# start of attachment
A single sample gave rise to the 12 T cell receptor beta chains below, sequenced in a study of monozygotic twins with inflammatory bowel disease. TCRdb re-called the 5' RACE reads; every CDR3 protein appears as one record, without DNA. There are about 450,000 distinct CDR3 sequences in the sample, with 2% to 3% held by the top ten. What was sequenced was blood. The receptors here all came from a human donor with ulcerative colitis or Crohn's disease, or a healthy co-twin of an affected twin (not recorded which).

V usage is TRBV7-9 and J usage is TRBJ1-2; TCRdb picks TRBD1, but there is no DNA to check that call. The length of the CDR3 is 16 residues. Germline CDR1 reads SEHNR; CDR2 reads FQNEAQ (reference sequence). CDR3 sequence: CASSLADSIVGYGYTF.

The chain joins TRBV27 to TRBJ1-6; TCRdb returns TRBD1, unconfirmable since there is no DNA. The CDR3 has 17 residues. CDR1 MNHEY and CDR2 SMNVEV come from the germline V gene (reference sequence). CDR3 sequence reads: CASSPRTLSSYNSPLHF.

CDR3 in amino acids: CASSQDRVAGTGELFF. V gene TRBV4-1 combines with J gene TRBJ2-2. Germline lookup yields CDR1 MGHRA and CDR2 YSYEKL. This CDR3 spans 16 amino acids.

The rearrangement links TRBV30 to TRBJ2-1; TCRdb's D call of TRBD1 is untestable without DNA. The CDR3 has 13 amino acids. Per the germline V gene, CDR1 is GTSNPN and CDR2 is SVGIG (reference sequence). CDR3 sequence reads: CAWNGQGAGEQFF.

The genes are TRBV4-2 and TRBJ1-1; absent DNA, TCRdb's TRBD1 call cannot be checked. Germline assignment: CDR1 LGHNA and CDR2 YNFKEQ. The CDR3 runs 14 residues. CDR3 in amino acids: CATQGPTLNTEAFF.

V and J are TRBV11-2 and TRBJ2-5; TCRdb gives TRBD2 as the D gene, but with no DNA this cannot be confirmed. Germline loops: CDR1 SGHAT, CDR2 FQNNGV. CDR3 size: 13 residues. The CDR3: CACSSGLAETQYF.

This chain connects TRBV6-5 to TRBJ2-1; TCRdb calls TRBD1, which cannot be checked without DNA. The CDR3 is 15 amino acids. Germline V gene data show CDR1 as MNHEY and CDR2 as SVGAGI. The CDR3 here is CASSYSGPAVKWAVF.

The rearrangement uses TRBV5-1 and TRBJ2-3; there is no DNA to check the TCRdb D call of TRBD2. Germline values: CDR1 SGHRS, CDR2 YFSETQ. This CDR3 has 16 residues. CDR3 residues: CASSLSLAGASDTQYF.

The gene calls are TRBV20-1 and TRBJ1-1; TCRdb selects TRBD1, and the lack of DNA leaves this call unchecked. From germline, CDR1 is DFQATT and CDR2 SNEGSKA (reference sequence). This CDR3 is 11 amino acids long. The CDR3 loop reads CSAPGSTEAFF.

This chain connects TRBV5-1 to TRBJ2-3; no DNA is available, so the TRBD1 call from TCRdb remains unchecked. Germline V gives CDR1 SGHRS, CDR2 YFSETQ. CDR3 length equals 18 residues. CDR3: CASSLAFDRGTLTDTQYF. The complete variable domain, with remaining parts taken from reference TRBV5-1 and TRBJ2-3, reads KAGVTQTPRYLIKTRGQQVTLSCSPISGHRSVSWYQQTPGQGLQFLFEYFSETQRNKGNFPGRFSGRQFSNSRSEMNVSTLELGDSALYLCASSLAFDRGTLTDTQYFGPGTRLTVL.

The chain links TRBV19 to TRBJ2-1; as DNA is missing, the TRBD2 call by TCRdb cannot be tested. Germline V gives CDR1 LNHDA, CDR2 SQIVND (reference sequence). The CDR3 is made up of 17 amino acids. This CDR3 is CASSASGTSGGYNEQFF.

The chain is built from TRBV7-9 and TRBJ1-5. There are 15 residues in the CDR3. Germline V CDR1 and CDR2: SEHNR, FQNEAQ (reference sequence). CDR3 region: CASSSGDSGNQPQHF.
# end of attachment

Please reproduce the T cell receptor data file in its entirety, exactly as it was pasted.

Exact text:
A single sample gave rise to the 12 T cell receptor beta chains below, sequenced in a study of monozygotic twins with inflammatory bowel disease. TCRdb re-called the 5' RACE reads; every CDR3 protein appears as one record, without DNA. There are about 450,000 distinct CDR3 sequences in the sample, with 2% to 3% held by the top ten. What was sequenced was blood. The receptors here all came from a human donor with ulcerative colitis or Crohn's disease, or a healthy co-twin of an affected twin (not recorded which).

V usage is TRBV7-9 and J usage is TRBJ1-2; TCRdb picks TRBD1, but there is no DNA to check that call. The length of the CDR3 is 16 residues. Germline CDR1 reads SEHNR; CDR2 reads FQNEAQ (reference sequence). CDR3 sequence: CASSLADSIVGYGYTF.

The chain joins TRBV27 to TRBJ1-6; TCRdb returns TRBD1, unconfirmable since there is no DNA. The CDR3 has 17 residues. CDR1 MNHEY and CDR2 SMNVEV come from the germline V gene (reference sequence). CDR3 sequence reads: CASSPRTLSSYNSPLHF.

CDR3 in amino acids: CASSQDRVAGTGELFF. V gene TRBV4-1 combines with J gene TRBJ2-2. Germline lookup yields CDR1 MGHRA and CDR2 YSYEKL. This CDR3 spans 16 amino acids.

The rearrangement links TRBV30 to TRBJ2-1; TCRdb's D call of TRBD1 is untestable without DNA. The CDR3 has 13 amino acids. Per the germline V gene, CDR1 is GTSNPN and CDR2 is SVGIG (reference sequence). CDR3 sequence reads: CAWNGQGAGEQFF.

The genes are TRBV4-2 and TRBJ1-1; absent DNA, TCRdb's TRBD1 call cannot be checked. Germline assignment: CDR1 LGHNA and CDR2 YNFKEQ. The CDR3 runs 14 residues. CDR3 in amino acids: CATQGPTLNTEAFF.

V and J are TRBV11-2 and TRBJ2-5; TCRdb gives TRBD2 as the D gene, but with no DNA this cannot be confirmed. Germline loops: CDR1 SGHAT, CDR2 FQNNGV. CDR3 size: 13 residues. The CDR3: CACSSGLAETQYF.

This chain connects TRBV6-5 to TRBJ2-1; TCRdb calls TRBD1, which cannot be checked without DNA. The CDR3 is 15 amino acids. Germline V gene data show CDR1 as MNHEY and CDR2 as SVGAGI. The CDR3 here is CASSYSGPAVKWAVF.

The rearrangement uses TRBV5-1 and TRBJ2-3; there is no DNA to check the TCRdb D call of TRBD2. Germline values: CDR1 SGHRS, CDR2 YFSETQ. This CDR3 has 16 residues. CDR3 residues: CASSLSLAGASDTQYF.

The gene calls are TRBV20-1 and TRBJ1-1; TCRdb selects TRBD1, and the lack of DNA leaves this call unchecked. From germline, CDR1 is DFQATT and CDR2 SNEGSKA (reference sequence). This CDR3 is 11 amino acids long. The CDR3 loop reads CSAPGSTEAFF.

This chain connects TRBV5-1 to TRBJ2-3; no DNA is available, so the TRBD1 call from TCRdb remains unchecked. Germline V gives CDR1 SGHRS, CDR2 YFSETQ. CDR3 length equals 18 residues. CDR3: CASSLAFDRGTLTDTQYF. The complete variable domain, with remaining parts taken from reference TRBV5-1 and TRBJ2-3, reads KAGVTQTPRYLIKTRGQQVTLSCSPISGHRSVSWYQQTPGQGLQFLFEYFSETQRNKGNFPGRFSGRQFSNSRSEMNVSTLELGDSALYLCASSLAFDRGTLTDTQYFGPGTRLTVL.

The chain links TRBV19 to TRBJ2-1; as DNA is missing, the TRBD2 call by TCRdb cannot be tested. Germline V gives CDR1 LNHDA, CDR2 SQIVND (reference sequence). The CDR3 is made up of 17 amino acids. This CDR3 is CASSASGTSGGYNEQFF.

The chain is built from TRBV7-9 and TRBJ1-5. There are 15 residues in the CDR3. Germline V CDR1 and CDR2: SEHNR, FQNEAQ (reference sequence). CDR3 region: CASSSGDSGNQPQHF.